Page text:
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Student Project: Interstate Water Compacts: Introduction

This research guide explores Interstate Water Compacts in the United States at both the federal and state levels. Specifically, it will explore the law of California, Arizona and Colorado.

What are interstate water compacts?

An Interstate Water Compact allocates water rights to particular bodies of water to the party states. "An interstate compact is an agreement between two or more states of the United States that is approved by those states’ respective legislatures, and, if required based on the subject matter of compact, consented to by the US Congress." Library of Congress June 2018 Interstate Compacts in the United States at 1.
Interstate compacts are negotiated contracts between two or more states. After the compact is negotiated, it must be approved by the legislatures of the states who are a party to the compact. Once approved by the state legislature it becomes a state statute. The US Constitution Article 1 Section 10 requires congressional approval of compacts between states. However, the US Supreme Court in 1893 held in Virginia v. Tennessee, 148 U.S. 503, consent is required only if it is “directed to the formation of any combination tending to increase of political power in the States, which may encroach upon or interfere with the just supremacy of the United States”. Interstate Compacts in the United States, Library of Congress June 2018 2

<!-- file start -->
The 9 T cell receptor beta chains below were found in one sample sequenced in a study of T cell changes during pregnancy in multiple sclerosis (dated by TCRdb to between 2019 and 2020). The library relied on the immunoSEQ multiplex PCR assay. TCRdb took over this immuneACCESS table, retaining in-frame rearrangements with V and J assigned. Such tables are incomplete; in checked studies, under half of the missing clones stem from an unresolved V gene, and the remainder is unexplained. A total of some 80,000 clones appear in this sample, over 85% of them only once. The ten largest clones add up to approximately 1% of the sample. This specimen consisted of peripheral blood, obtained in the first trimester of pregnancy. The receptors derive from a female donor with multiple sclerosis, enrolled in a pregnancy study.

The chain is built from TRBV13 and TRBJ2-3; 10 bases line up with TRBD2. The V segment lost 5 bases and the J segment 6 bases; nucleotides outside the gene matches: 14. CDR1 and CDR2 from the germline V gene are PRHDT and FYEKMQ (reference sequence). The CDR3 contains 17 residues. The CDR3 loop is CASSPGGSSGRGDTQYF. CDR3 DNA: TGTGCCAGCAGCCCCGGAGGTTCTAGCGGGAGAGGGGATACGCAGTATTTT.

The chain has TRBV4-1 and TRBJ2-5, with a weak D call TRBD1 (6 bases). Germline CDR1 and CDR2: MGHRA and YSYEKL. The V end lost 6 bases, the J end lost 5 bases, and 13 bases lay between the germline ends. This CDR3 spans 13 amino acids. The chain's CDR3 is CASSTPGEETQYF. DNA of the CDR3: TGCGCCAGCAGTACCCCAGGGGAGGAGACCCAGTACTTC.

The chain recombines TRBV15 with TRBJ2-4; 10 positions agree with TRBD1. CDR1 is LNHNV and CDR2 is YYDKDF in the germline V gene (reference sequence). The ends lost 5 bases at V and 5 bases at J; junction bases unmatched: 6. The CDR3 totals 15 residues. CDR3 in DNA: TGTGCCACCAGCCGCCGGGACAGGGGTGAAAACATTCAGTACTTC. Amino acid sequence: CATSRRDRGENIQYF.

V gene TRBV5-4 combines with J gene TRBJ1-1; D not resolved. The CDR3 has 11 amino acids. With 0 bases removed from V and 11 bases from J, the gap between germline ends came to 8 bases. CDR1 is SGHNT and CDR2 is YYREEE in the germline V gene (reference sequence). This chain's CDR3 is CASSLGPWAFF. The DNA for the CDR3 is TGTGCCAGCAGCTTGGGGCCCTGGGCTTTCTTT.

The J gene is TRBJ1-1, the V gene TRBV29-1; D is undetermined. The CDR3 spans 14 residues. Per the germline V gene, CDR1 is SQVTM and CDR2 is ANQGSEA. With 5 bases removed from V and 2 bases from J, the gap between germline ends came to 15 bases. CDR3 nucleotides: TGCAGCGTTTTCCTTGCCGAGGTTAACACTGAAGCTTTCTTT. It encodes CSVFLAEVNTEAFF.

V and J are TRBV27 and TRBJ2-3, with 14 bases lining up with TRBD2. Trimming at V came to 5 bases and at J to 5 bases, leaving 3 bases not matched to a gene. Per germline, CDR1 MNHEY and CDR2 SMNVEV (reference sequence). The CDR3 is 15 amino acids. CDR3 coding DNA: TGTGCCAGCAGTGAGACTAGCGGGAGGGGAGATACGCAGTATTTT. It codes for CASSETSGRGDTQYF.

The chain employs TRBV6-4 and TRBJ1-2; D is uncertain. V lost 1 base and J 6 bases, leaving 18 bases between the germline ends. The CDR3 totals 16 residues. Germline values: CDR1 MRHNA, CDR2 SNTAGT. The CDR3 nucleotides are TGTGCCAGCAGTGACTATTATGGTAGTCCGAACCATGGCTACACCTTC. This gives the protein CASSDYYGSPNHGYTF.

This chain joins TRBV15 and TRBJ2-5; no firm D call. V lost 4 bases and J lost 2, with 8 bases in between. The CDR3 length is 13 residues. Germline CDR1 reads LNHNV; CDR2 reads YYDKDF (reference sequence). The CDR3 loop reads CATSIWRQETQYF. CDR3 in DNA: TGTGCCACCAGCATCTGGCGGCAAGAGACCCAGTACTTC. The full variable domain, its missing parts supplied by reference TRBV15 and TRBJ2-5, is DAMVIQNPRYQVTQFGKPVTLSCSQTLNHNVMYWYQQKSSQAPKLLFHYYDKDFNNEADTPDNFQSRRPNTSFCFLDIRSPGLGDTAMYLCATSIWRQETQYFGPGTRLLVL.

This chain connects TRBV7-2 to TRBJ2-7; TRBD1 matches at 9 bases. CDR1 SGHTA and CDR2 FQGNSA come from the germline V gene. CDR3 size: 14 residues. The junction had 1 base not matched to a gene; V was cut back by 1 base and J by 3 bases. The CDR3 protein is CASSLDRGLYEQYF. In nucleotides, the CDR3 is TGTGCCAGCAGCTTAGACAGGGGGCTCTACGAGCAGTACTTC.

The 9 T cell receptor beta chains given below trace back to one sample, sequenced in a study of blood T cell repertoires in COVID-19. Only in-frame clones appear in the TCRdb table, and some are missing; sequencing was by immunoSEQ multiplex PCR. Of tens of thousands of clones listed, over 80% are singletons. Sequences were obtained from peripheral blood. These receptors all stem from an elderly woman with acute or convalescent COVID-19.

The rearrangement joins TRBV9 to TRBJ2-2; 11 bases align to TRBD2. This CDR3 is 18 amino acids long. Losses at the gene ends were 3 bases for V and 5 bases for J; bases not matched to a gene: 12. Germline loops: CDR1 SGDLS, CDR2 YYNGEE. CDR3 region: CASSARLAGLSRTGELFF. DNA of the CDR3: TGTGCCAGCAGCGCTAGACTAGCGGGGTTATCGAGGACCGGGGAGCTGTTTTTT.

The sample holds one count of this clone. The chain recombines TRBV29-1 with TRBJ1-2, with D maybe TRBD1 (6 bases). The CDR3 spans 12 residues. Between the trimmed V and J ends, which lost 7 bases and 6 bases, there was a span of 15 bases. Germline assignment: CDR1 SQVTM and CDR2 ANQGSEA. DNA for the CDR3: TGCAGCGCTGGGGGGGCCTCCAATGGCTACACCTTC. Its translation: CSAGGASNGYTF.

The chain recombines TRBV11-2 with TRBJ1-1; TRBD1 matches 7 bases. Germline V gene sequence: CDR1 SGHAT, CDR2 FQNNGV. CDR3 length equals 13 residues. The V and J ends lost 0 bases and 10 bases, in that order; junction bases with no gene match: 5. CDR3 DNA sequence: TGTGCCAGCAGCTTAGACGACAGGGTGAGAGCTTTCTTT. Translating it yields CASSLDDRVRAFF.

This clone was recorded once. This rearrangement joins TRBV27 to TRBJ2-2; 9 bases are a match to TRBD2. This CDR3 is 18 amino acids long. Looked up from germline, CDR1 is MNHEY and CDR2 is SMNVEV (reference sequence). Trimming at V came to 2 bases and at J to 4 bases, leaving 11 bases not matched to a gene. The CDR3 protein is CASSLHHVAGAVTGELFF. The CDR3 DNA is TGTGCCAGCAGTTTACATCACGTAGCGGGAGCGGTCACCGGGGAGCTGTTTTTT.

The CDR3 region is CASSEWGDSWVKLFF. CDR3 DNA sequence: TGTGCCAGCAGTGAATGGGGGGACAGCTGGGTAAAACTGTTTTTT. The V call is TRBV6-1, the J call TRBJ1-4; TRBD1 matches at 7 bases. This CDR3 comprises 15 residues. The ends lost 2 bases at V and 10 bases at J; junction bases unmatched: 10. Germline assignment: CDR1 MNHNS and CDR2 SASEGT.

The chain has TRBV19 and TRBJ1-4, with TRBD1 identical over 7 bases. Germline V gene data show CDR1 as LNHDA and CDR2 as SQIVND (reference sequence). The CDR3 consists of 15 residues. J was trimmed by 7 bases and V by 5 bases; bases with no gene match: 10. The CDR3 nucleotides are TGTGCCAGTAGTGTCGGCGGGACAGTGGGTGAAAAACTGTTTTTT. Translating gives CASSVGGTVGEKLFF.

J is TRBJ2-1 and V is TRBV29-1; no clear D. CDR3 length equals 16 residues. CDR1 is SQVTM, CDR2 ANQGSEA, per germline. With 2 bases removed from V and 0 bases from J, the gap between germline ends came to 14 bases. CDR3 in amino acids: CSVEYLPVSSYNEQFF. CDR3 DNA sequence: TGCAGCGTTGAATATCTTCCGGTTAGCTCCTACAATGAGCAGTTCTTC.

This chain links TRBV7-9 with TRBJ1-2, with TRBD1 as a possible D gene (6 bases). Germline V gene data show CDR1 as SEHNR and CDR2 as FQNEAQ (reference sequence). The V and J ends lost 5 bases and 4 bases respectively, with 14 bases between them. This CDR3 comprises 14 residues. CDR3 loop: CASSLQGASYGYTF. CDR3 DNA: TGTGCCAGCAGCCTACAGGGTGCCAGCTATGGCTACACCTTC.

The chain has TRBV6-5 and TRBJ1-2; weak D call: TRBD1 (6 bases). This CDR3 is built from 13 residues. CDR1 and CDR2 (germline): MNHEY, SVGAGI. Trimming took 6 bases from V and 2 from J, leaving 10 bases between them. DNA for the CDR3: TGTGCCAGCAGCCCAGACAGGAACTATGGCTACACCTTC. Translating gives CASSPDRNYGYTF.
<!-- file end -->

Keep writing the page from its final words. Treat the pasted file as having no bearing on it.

Interstate Water Compacts

This research guide looks at interstate water compacts within the United States, specifically Arizona, California, Colorado which fall within the western states of the United States where water is scarce. 

History of Interstate Water Compacts in the Western States


Landmark Case

Interstate Water Compacts Cases


My Profile

Joharah Alkahtani 

S.J.D Candidate, Elisabeth Haub School of Law at Pace University

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